Students and scholars at small, low/moderate-income, and public institutions are using the SEP. Given that the SEP is being funded by a global community effort, all the institutions using the SEP should therefore help ensure its long-term viability. You can see how frequently the SEP is used at your institution by going to our access statistics page and typing in your domain name. In most cases, the numbers will have grown from last year. Note that computers from a wide range of departments across your campus access the SEP. This justifies using library funds from different units within the University, not just from the Philosophy Department.
We opened our budget and budget justification to the large library umbrella organizations who helped us create our funding plan. They vetted our budget and found it to be reasonable. The fact that they are recommending our project indicates that they believe the SEP funding model to be in the interests of their constituent libraries. Our library partners agreed that if we were to move to a subscription model (which cuts off those who don't pay) or sold ourselves to one of the publishers who wanted to buy us out, the library community would, in the long run, have to pay more to obtain the SEP, and on an ongoing basis. (For a fuller discussion of our reasons for not adopting a traditional subscription model, see the document Problems with a Traditional Funding Model.)
It is important to note that the question we are addressing here presupposes that the SEP is a “Stanford project”. But that is not completely accurate. Our 1300+ authors and 115+ subject editors who write and referee the content of the SEP are distributed at universities throughout the world. By supporting the SEP, you are not supporting Stanford but rather a world-wide (and open access) scholarly publishing project that reaches far beyond the walls of a single institution or country. As we mentioned earlier, Stanford may use the SEPIA membership dues it has collected from the library community only for the support of the SEP, and thus for the benefit of everyone, given that the SEP is freely available and open access.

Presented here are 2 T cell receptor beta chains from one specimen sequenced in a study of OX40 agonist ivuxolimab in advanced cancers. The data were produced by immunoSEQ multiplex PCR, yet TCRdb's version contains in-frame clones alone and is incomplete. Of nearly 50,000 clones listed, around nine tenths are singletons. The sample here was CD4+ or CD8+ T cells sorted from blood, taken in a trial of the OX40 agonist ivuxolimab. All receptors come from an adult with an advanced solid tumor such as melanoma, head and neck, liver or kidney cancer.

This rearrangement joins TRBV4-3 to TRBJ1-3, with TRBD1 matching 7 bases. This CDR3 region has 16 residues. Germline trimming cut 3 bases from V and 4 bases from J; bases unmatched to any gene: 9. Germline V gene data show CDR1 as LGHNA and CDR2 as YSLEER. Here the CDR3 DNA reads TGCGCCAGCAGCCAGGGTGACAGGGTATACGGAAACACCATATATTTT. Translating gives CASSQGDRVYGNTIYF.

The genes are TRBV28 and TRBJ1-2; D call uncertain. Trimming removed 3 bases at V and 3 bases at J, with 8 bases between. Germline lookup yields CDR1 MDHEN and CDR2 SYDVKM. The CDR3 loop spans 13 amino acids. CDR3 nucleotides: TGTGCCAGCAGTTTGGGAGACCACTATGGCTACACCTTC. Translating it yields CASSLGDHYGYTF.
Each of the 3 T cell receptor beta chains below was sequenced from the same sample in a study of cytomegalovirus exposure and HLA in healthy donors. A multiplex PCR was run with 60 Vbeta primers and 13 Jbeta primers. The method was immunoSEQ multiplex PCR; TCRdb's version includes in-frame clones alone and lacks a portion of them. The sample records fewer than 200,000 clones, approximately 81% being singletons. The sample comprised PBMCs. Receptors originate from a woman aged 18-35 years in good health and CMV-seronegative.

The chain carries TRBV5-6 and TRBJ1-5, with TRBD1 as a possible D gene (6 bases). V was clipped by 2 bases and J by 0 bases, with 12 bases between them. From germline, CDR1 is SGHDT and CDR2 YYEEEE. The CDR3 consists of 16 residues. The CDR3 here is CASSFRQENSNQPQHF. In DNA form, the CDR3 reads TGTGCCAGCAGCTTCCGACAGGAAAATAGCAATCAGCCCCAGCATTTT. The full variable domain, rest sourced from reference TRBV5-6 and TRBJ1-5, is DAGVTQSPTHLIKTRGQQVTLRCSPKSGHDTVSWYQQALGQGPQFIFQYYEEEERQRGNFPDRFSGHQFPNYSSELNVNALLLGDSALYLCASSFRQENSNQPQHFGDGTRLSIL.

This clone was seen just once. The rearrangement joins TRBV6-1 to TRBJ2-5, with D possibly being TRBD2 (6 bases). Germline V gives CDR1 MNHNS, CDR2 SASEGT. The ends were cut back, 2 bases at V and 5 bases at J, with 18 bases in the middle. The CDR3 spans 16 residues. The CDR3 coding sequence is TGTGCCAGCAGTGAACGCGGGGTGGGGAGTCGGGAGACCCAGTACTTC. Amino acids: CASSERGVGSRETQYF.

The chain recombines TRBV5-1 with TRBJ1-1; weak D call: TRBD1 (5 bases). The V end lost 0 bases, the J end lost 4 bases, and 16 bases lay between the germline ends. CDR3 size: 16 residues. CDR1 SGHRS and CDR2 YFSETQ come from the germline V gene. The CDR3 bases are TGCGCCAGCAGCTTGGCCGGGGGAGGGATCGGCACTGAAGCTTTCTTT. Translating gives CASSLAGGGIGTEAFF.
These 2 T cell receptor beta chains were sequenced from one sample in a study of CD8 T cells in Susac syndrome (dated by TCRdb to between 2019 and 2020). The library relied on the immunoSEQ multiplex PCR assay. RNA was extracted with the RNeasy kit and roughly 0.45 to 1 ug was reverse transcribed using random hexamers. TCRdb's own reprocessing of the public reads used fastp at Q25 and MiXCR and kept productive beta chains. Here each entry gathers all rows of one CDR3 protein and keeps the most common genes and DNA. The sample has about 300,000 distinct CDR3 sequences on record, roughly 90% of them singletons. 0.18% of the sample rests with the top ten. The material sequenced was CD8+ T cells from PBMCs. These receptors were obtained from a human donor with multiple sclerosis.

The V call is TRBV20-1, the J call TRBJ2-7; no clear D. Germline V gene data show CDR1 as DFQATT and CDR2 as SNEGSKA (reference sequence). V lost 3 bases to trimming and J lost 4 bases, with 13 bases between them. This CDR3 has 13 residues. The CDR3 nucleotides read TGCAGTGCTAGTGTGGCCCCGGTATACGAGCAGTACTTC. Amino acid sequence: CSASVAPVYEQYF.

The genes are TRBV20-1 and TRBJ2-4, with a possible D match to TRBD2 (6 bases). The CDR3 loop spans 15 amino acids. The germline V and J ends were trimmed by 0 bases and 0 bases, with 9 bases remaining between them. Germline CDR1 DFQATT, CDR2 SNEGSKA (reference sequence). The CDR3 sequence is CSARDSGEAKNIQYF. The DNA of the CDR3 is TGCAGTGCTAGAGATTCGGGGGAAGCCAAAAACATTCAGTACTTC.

The SEP differs from a proprietary series with a publisher's or university's name on it; you cannot access the content of those publications without paying for them. Stanford's name is on the project because its contribution to the project has been and continues to be quite substantial. Stanford has (a) provided support to the SEP since its inception, including office space, networking, and administrative support; (b) contributed startup costs during the 1995–1997 academic years; (c) waived indirect costs on SEP grants or contributed cost-sharing funds to those grants; (d) contributed annual funds to cover part of our operating costs as bridge funding while we raise an endowment; and (e) agreed to use its Office of Development to help us raise $1.125 million from private donors.
The SEP organizes the members of the professional community of philosophers to collaboratively maintain a world-class, up-to-date reference work. Now we — with our library partners — are trying to organize and encourage the members of the library community to collaboratively keep this resource available in perpetuity.
We hope you will choose to join us in this effort!
John Perry, Faculty Sponsor
Edward N. Zalta, Principal Editor
Uri Nodelman, Senior Editor
Colin Allen, Associate Editor
Center for the Study of Language and Information
Stanford, CA 94305-4115